“The bacillus aerogenes is rather large, on certain media spore-forming, is often capsulated, and occasionally forms chains. It retains the stain by Gram’s method. It is anaerobic, growing readily in a variety of artificial culture media.
“Rabbits are not susceptible to even large intravenous injections of pure cultures. But if they be killed soon after such inoculation, within a few hours, at room temperatures, an abundant development of gas occurs throughout the body. On the other hand, the subcutaneous injection of a very small quantity of the fresh edematous exudate is followed by the typical local and general marks of infection. Guinea-pigs are more susceptible than rabbits to inoculation, either with cultures or fresh material, and develop characteristic lesions.
“While infection may occur without gas, in most cases before death, and especially after, there is an abundant formation of gas in the tissues. This is largely hydrogen, formed through the splitting by the bacillus of either sugar or proteids. While the gas may be present in  any of the tissues, in the body cavities, and in the blood-vessels, it is especially in the liver after death that the marks of gas accumulation are most striking. This organ may be riddled with small holes, presenting an appearance which has been characterized as ‘foamy liver.’
“Infection may occur through wounds or injuries in any part of the body. It has been frequently observed in pregnant and puerperal women. Ulcers of the stomach and intestine or the urinary tract may be portals of entry. One of the more common forms of local infection is the so-called gaseous phlegmon or emphysematous gangrene. Pulmonary and pleural lesions, appendicitis, and peritonitis are described as well as gaseous abscesses and purulent meningitis, while the usual action upon the tissues is the induction of bloody edema and necrosis. This bacillus is also occasionally pyogenic.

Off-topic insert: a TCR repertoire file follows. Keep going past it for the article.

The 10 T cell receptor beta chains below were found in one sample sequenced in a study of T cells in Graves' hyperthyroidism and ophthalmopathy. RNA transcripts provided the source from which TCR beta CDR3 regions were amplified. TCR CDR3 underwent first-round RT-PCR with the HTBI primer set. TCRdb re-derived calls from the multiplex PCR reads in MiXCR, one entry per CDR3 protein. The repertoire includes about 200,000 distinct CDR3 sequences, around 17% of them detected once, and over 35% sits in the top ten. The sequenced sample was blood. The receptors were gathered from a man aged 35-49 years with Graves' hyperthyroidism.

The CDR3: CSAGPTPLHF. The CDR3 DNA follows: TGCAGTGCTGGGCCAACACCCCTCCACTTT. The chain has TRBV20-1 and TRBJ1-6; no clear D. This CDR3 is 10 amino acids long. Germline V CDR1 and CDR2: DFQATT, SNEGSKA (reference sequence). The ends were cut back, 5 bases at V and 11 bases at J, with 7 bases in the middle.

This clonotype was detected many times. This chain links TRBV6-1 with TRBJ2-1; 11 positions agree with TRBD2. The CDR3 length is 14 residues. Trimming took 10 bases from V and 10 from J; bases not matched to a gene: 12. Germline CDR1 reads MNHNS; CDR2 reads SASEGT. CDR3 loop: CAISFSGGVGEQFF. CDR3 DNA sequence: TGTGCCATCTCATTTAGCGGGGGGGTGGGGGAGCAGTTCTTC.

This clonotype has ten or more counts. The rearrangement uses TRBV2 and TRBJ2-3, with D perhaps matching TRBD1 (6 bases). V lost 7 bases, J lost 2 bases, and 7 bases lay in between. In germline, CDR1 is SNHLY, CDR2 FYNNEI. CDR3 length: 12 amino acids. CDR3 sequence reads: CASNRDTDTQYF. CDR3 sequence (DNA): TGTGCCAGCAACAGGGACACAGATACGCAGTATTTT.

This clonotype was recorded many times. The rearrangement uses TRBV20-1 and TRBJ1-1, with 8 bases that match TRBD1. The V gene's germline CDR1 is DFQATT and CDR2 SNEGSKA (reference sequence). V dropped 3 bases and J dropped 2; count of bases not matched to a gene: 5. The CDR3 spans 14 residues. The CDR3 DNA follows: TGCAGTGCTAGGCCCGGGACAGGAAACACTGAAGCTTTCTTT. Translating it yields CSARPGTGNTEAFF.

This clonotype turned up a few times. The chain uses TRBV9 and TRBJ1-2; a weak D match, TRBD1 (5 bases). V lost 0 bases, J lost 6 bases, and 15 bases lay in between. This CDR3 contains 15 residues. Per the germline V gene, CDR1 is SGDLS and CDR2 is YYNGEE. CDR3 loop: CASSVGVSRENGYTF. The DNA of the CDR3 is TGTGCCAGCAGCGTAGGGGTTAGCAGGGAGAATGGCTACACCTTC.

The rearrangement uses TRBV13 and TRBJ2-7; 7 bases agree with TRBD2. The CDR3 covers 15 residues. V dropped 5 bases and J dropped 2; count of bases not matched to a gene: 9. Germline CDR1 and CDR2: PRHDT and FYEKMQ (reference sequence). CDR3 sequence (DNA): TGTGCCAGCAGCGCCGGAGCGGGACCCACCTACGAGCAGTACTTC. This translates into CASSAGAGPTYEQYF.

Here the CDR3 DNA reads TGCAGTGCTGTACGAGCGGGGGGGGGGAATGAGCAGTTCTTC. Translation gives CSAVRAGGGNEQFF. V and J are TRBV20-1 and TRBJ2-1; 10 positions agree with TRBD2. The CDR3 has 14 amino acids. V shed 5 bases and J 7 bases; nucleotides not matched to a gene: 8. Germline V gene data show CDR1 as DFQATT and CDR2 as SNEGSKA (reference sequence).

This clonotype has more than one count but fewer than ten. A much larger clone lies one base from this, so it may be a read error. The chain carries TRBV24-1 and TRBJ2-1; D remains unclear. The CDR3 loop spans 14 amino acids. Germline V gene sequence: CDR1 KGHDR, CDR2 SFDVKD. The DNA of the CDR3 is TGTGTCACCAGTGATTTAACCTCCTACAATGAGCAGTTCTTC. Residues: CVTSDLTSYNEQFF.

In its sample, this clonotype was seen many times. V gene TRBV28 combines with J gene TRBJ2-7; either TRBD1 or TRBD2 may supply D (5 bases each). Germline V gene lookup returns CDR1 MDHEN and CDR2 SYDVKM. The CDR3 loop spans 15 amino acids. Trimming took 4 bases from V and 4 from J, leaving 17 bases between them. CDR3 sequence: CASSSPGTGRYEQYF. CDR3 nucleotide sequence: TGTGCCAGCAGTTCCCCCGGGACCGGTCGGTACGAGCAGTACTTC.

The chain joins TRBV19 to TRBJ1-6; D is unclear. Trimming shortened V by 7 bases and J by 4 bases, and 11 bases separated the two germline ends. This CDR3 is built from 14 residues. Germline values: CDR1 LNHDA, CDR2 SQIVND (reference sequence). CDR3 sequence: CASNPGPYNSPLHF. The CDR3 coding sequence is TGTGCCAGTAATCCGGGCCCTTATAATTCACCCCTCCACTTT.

“The natural habitat of the organism is the soil and the intestinal canal. This accounts for the relative frequency of infection through the intestinal and genito-urinary tracts and through wounds contaminated with dirt.
“Infection, especially from the intestinal canal, may apparently occur during the later hours of life, with or without symptoms, and with a post-mortem formation of gas. It is often difficult to determine, since gas formation occurs so early and so extensively after death, whether the entrance has or has not been effected during life. It seems fair to infer, as the result of animal experiments, that when the gas formation, even after death, is widespread, ante-mortem infection had occurred. Concurrent infection with other organisms, especially the pyogenic cocci, is frequent.
“Welsh and Nuttall early called attention to the importance of recognizing the possibility of infection with this bacillus in judging of a certain class of cases of alleged air embolism.”
Small Kidney. A significant fact connected with the post-mortem was that the kidney was rather small. We take it for granted that the kidney was contracted, and if this was true, it meant that the President had interstitial nephritis. This, if it existed, can fully account for the condition of the wound, as it is a well-known fact that tissue reparation does not occur, and particularly would it be the case in this instance, as the President’s vitality was at a low ebb, notwithstanding he was apparently in good health.